According to The American Presidency Project, 17 newspapers have endorsed Obama for the November 6 election compared to 16 for Romney.
Seven papers tracked by the group no longer offer endorsements, while about 60 have yet to offer a suggestion.
The Los Angeles Times endorsed Obama earlier this week, saying he’s matured from an unproven leader four years ago.
“Just as important, Obama brought a certain levelheadedness to the White House that had been in short supply during the previous eight years,” The LA Times wrote on October 21.
If you consider newspaper circulation, Obama has a wider margin of support.
The newspapers backing a second term for Obama reach nearly 4.1 million subscribers, while 3.5 million readers get newspapers supporting Romney.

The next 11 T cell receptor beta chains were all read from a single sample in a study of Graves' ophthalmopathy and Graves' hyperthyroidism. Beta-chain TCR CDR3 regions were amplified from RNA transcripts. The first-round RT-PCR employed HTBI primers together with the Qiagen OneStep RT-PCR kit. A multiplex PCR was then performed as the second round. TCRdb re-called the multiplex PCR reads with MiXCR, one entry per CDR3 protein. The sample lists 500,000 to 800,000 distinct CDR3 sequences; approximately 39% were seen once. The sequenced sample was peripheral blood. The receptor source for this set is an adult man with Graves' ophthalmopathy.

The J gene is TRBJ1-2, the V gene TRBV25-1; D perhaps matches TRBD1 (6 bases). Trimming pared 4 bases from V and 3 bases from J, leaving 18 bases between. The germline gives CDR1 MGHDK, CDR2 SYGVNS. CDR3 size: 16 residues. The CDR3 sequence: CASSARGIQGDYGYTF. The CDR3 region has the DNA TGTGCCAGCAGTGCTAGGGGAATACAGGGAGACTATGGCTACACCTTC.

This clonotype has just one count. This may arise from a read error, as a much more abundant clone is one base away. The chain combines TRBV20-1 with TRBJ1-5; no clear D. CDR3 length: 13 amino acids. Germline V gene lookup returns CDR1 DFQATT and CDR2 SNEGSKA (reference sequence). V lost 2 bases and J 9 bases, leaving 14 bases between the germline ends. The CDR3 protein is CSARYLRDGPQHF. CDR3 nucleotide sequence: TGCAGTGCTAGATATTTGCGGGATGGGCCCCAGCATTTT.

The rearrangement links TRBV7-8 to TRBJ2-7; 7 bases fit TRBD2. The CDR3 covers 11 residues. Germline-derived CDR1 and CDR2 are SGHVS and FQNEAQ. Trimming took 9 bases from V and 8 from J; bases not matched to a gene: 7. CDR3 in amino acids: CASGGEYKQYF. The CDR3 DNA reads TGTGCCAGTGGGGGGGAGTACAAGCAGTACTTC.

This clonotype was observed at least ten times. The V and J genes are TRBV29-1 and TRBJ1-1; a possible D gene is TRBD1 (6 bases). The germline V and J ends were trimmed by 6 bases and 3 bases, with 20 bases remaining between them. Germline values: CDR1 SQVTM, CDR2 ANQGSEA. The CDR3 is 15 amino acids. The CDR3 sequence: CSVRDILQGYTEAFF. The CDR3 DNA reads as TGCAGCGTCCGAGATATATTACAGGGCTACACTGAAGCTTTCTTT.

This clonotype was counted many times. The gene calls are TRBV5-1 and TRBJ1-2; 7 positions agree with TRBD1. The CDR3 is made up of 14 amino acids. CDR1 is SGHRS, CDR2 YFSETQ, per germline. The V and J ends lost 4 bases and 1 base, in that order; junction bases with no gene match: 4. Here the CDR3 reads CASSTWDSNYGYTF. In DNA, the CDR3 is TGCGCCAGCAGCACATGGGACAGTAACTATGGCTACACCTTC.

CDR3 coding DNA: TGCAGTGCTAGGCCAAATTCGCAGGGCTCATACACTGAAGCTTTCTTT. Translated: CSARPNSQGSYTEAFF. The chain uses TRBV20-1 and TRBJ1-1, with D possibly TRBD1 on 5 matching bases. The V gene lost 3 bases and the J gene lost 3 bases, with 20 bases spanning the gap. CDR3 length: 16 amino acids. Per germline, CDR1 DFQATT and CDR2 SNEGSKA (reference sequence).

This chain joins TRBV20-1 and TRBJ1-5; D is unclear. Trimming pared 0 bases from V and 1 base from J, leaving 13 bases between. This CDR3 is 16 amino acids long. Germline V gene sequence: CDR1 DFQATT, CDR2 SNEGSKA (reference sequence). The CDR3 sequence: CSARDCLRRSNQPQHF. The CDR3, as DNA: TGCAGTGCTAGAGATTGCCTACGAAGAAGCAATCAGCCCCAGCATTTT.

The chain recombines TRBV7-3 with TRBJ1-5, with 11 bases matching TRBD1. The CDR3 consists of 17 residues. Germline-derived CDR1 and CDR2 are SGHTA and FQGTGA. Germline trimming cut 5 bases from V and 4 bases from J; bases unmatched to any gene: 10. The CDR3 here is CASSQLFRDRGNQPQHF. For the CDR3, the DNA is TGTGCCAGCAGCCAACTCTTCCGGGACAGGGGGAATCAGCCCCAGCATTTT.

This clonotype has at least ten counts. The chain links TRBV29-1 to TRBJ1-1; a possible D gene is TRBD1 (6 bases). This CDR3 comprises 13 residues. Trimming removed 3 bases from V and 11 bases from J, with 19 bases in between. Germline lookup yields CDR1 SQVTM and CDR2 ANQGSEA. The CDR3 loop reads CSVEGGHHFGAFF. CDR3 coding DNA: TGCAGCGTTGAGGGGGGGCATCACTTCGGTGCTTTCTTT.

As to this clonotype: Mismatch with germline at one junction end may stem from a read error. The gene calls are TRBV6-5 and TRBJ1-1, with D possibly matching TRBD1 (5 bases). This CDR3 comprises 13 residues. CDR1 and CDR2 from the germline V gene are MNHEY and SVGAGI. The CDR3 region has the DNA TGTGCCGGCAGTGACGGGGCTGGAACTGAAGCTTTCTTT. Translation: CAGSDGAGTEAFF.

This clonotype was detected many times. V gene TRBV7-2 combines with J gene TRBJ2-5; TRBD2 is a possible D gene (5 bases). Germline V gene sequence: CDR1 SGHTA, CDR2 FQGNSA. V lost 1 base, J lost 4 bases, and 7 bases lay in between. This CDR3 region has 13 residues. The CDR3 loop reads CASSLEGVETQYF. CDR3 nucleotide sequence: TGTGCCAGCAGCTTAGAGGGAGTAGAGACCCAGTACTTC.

The Dallas Morning News was among the first to make a decision, calling on voters to mark their ballots for Romney.
“Romney had to survive a fractious primary by steering too far right on some issues,” the paper wrote on September 28. “At his core, however, we see him as a ‘Chamber of Commerce Republican,’ more attuned to business interests than the tea party/social conservatism that defines today’s GOP.”
Those steering clear of taking a stand do so to avoid “spin,” the Chicago Sun-Times said when it made its decision back in January.
The editorial board said newspapers of today are long removed from their “unabashedly partisan” histories.
Publisher John Barron and editorial page editor Tom McNamee also share a more pragmatic view on the tradition.
“Research on the matter suggests that editorial endorsements don’t change many votes, especially in higher-profile races,” they wrote.
“Another school of thought, however — often expressed by readers — is that candidate endorsements, more so than all other views on an editorial page, promote the perception of a hidden bias by a newspaper, from Page One to the sports pages.”